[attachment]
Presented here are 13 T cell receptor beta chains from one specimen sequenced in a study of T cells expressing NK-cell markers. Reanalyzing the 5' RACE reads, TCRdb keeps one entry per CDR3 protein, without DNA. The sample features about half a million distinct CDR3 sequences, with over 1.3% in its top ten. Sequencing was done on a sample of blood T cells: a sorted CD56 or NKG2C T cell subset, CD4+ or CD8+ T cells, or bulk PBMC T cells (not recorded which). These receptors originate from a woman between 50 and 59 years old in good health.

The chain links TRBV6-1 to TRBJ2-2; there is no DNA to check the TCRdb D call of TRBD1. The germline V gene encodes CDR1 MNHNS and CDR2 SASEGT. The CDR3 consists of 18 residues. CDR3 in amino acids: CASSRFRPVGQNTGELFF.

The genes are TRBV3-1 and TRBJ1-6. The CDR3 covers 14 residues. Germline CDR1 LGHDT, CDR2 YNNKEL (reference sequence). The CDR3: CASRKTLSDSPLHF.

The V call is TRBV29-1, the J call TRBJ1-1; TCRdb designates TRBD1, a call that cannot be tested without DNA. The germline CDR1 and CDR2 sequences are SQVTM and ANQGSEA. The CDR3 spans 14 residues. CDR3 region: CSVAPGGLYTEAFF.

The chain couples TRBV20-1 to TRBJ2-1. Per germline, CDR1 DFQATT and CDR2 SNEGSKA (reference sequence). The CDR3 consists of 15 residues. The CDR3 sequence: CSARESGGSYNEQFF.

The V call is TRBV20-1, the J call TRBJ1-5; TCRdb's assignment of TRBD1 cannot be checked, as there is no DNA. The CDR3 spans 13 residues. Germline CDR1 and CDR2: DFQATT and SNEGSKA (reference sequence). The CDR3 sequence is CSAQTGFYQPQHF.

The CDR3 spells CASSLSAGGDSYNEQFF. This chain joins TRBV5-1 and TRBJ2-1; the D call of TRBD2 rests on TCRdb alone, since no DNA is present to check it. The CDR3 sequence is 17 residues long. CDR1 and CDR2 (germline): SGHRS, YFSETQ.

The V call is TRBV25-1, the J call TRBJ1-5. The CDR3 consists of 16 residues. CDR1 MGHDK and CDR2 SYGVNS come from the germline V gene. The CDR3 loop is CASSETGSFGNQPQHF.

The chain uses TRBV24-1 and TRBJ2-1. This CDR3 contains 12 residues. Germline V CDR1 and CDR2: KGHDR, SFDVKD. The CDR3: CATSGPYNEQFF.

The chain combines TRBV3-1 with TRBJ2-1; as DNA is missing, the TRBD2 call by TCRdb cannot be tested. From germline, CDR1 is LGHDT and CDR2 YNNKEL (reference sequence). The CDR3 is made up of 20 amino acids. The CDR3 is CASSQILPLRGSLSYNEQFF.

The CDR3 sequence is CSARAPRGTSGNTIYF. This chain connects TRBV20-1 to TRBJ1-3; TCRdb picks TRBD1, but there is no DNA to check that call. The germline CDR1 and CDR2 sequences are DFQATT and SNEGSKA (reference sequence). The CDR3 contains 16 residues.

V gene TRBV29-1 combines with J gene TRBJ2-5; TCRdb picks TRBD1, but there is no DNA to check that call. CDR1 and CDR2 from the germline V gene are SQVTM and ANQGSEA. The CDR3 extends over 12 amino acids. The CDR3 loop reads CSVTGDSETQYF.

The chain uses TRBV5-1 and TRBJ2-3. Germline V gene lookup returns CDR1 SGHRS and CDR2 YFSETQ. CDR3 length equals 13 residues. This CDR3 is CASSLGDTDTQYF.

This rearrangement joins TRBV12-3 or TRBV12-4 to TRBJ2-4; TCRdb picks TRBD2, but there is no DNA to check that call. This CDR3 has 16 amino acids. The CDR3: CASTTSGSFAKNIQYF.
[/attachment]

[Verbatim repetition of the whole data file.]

Presented here are 13 T cell receptor beta chains from one specimen sequenced in a study of T cells expressing NK-cell markers. Reanalyzing the 5' RACE reads, TCRdb keeps one entry per CDR3 protein, without DNA. The sample features about half a million distinct CDR3 sequences, with over 1.3% in its top ten. Sequencing was done on a sample of blood T cells: a sorted CD56 or NKG2C T cell subset, CD4+ or CD8+ T cells, or bulk PBMC T cells (not recorded which). These receptors originate from a woman between 50 and 59 years old in good health.

The chain links TRBV6-1 to TRBJ2-2; there is no DNA to check the TCRdb D call of TRBD1. The germline V gene encodes CDR1 MNHNS and CDR2 SASEGT. The CDR3 consists of 18 residues. CDR3 in amino acids: CASSRFRPVGQNTGELFF.

The genes are TRBV3-1 and TRBJ1-6. The CDR3 covers 14 residues. Germline CDR1 LGHDT, CDR2 YNNKEL (reference sequence). The CDR3: CASRKTLSDSPLHF.

The V call is TRBV29-1, the J call TRBJ1-1; TCRdb designates TRBD1, a call that cannot be tested without DNA. The germline CDR1 and CDR2 sequences are SQVTM and ANQGSEA. The CDR3 spans 14 residues. CDR3 region: CSVAPGGLYTEAFF.

The chain couples TRBV20-1 to TRBJ2-1. Per germline, CDR1 DFQATT and CDR2 SNEGSKA (reference sequence). The CDR3 consists of 15 residues. The CDR3 sequence: CSARESGGSYNEQFF.

The V call is TRBV20-1, the J call TRBJ1-5; TCRdb's assignment of TRBD1 cannot be checked, as there is no DNA. The CDR3 spans 13 residues. Germline CDR1 and CDR2: DFQATT and SNEGSKA (reference sequence). The CDR3 sequence is CSAQTGFYQPQHF.

The CDR3 spells CASSLSAGGDSYNEQFF. This chain joins TRBV5-1 and TRBJ2-1; the D call of TRBD2 rests on TCRdb alone, since no DNA is present to check it. The CDR3 sequence is 17 residues long. CDR1 and CDR2 (germline): SGHRS, YFSETQ.

The V call is TRBV25-1, the J call TRBJ1-5. The CDR3 consists of 16 residues. CDR1 MGHDK and CDR2 SYGVNS come from the germline V gene. The CDR3 loop is CASSETGSFGNQPQHF.

The chain uses TRBV24-1 and TRBJ2-1. This CDR3 contains 12 residues. Germline V CDR1 and CDR2: KGHDR, SFDVKD. The CDR3: CATSGPYNEQFF.

The chain combines TRBV3-1 with TRBJ2-1; as DNA is missing, the TRBD2 call by TCRdb cannot be tested. From germline, CDR1 is LGHDT and CDR2 YNNKEL (reference sequence). The CDR3 is made up of 20 amino acids. The CDR3 is CASSQILPLRGSLSYNEQFF.

The CDR3 sequence is CSARAPRGTSGNTIYF. This chain connects TRBV20-1 to TRBJ1-3; TCRdb picks TRBD1, but there is no DNA to check that call. The germline CDR1 and CDR2 sequences are DFQATT and SNEGSKA (reference sequence). The CDR3 contains 16 residues.

V gene TRBV29-1 combines with J gene TRBJ2-5; TCRdb picks TRBD1, but there is no DNA to check that call. CDR1 and CDR2 from the germline V gene are SQVTM and ANQGSEA. The CDR3 extends over 12 amino acids. The CDR3 loop reads CSVTGDSETQYF.

The chain uses TRBV5-1 and TRBJ2-3. Germline V gene lookup returns CDR1 SGHRS and CDR2 YFSETQ. CDR3 length equals 13 residues. This CDR3 is CASSLGDTDTQYF.

This rearrangement joins TRBV12-3 or TRBV12-4 to TRBJ2-4; TCRdb picks TRBD2, but there is no DNA to check that call. This CDR3 has 16 amino acids. The CDR3: CASTTSGSFAKNIQYF.